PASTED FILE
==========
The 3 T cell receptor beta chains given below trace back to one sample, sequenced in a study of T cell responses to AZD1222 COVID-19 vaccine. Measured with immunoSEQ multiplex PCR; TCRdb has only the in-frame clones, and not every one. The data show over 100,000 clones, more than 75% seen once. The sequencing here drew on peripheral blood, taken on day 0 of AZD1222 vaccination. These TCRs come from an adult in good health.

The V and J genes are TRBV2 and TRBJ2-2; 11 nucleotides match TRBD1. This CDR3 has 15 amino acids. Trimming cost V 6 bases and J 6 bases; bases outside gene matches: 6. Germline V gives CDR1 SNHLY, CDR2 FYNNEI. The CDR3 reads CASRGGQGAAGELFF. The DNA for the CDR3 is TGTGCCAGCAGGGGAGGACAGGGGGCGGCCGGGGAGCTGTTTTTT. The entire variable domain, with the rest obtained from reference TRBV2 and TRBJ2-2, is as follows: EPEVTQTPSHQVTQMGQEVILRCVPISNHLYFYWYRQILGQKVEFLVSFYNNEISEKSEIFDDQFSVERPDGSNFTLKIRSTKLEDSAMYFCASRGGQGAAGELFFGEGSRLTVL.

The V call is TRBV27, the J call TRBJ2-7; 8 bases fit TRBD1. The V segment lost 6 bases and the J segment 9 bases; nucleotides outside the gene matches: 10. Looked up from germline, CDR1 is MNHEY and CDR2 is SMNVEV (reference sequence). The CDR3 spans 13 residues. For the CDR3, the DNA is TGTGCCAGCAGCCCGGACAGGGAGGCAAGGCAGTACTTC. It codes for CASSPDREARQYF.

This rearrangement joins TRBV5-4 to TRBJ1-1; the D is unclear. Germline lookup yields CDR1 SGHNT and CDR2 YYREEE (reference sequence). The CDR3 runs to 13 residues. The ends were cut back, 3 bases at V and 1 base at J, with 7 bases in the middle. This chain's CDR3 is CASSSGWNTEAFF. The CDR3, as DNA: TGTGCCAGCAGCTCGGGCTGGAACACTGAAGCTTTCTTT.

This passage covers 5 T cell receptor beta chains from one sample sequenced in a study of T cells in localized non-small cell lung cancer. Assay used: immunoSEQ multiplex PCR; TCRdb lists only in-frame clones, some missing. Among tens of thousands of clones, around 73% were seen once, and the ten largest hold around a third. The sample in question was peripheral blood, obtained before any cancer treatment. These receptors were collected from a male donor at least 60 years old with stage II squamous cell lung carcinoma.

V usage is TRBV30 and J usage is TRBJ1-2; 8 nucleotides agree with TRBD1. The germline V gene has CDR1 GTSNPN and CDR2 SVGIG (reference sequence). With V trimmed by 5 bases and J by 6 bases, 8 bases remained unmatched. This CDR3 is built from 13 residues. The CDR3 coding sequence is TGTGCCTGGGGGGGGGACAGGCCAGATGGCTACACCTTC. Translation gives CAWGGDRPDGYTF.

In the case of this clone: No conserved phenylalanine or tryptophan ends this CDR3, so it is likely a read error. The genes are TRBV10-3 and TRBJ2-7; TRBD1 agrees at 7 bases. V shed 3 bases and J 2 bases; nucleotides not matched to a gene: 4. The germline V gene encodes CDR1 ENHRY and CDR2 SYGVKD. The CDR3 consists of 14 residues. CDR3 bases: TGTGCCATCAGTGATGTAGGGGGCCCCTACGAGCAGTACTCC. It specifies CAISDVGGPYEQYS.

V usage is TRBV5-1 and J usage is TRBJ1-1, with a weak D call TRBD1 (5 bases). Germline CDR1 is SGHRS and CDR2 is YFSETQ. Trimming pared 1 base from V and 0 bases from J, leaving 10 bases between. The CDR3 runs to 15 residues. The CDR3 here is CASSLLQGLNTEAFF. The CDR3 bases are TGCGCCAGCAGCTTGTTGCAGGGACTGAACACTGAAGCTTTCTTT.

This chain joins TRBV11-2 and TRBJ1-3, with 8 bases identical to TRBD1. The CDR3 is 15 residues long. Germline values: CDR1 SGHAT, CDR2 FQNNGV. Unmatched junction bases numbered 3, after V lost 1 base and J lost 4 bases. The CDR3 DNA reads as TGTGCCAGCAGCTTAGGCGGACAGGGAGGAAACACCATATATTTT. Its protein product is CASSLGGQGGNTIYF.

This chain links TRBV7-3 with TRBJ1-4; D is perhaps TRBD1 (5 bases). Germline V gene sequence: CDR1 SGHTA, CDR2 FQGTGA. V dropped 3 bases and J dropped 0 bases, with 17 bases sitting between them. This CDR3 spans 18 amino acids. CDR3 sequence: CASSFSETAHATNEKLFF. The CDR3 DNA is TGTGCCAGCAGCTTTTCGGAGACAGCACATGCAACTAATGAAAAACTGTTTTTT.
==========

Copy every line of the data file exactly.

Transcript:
The 3 T cell receptor beta chains given below trace back to one sample, sequenced in a study of T cell responses to AZD1222 COVID-19 vaccine. Measured with immunoSEQ multiplex PCR; TCRdb has only the in-frame clones, and not every one. The data show over 100,000 clones, more than 75% seen once. The sequencing here drew on peripheral blood, taken on day 0 of AZD1222 vaccination. These TCRs come from an adult in good health.

The V and J genes are TRBV2 and TRBJ2-2; 11 nucleotides match TRBD1. This CDR3 has 15 amino acids. Trimming cost V 6 bases and J 6 bases; bases outside gene matches: 6. Germline V gives CDR1 SNHLY, CDR2 FYNNEI. The CDR3 reads CASRGGQGAAGELFF. The DNA for the CDR3 is TGTGCCAGCAGGGGAGGACAGGGGGCGGCCGGGGAGCTGTTTTTT. The entire variable domain, with the rest obtained from reference TRBV2 and TRBJ2-2, is as follows: EPEVTQTPSHQVTQMGQEVILRCVPISNHLYFYWYRQILGQKVEFLVSFYNNEISEKSEIFDDQFSVERPDGSNFTLKIRSTKLEDSAMYFCASRGGQGAAGELFFGEGSRLTVL.

The V call is TRBV27, the J call TRBJ2-7; 8 bases fit TRBD1. The V segment lost 6 bases and the J segment 9 bases; nucleotides outside the gene matches: 10. Looked up from germline, CDR1 is MNHEY and CDR2 is SMNVEV (reference sequence). The CDR3 spans 13 residues. For the CDR3, the DNA is TGTGCCAGCAGCCCGGACAGGGAGGCAAGGCAGTACTTC. It codes for CASSPDREARQYF.

This rearrangement joins TRBV5-4 to TRBJ1-1; the D is unclear. Germline lookup yields CDR1 SGHNT and CDR2 YYREEE (reference sequence). The CDR3 runs to 13 residues. The ends were cut back, 3 bases at V and 1 base at J, with 7 bases in the middle. This chain's CDR3 is CASSSGWNTEAFF. The CDR3, as DNA: TGTGCCAGCAGCTCGGGCTGGAACACTGAAGCTTTCTTT.

This passage covers 5 T cell receptor beta chains from one sample sequenced in a study of T cells in localized non-small cell lung cancer. Assay used: immunoSEQ multiplex PCR; TCRdb lists only in-frame clones, some missing. Among tens of thousands of clones, around 73% were seen once, and the ten largest hold around a third. The sample in question was peripheral blood, obtained before any cancer treatment. These receptors were collected from a male donor at least 60 years old with stage II squamous cell lung carcinoma.

V usage is TRBV30 and J usage is TRBJ1-2; 8 nucleotides agree with TRBD1. The germline V gene has CDR1 GTSNPN and CDR2 SVGIG (reference sequence). With V trimmed by 5 bases and J by 6 bases, 8 bases remained unmatched. This CDR3 is built from 13 residues. The CDR3 coding sequence is TGTGCCTGGGGGGGGGACAGGCCAGATGGCTACACCTTC. Translation gives CAWGGDRPDGYTF.

In the case of this clone: No conserved phenylalanine or tryptophan ends this CDR3, so it is likely a read error. The genes are TRBV10-3 and TRBJ2-7; TRBD1 agrees at 7 bases. V shed 3 bases and J 2 bases; nucleotides not matched to a gene: 4. The germline V gene encodes CDR1 ENHRY and CDR2 SYGVKD. The CDR3 consists of 14 residues. CDR3 bases: TGTGCCATCAGTGATGTAGGGGGCCCCTACGAGCAGTACTCC. It specifies CAISDVGGPYEQYS.

V usage is TRBV5-1 and J usage is TRBJ1-1, with a weak D call TRBD1 (5 bases). Germline CDR1 is SGHRS and CDR2 is YFSETQ. Trimming pared 1 base from V and 0 bases from J, leaving 10 bases between. The CDR3 runs to 15 residues. The CDR3 here is CASSLLQGLNTEAFF. The CDR3 bases are TGCGCCAGCAGCTTGTTGCAGGGACTGAACACTGAAGCTTTCTTT.

This chain joins TRBV11-2 and TRBJ1-3, with 8 bases identical to TRBD1. The CDR3 is 15 residues long. Germline values: CDR1 SGHAT, CDR2 FQNNGV. Unmatched junction bases numbered 3, after V lost 1 base and J lost 4 bases. The CDR3 DNA reads as TGTGCCAGCAGCTTAGGCGGACAGGGAGGAAACACCATATATTTT. Its protein product is CASSLGGQGGNTIYF.

This chain links TRBV7-3 with TRBJ1-4; D is perhaps TRBD1 (5 bases). Germline V gene sequence: CDR1 SGHTA, CDR2 FQGTGA. V dropped 3 bases and J dropped 0 bases, with 17 bases sitting between them. This CDR3 spans 18 amino acids. CDR3 sequence: CASSFSETAHATNEKLFF. The CDR3 DNA is TGTGCCAGCAGCTTTTCGGAGACAGCACATGCAACTAATGAAAAACTGTTTTTT.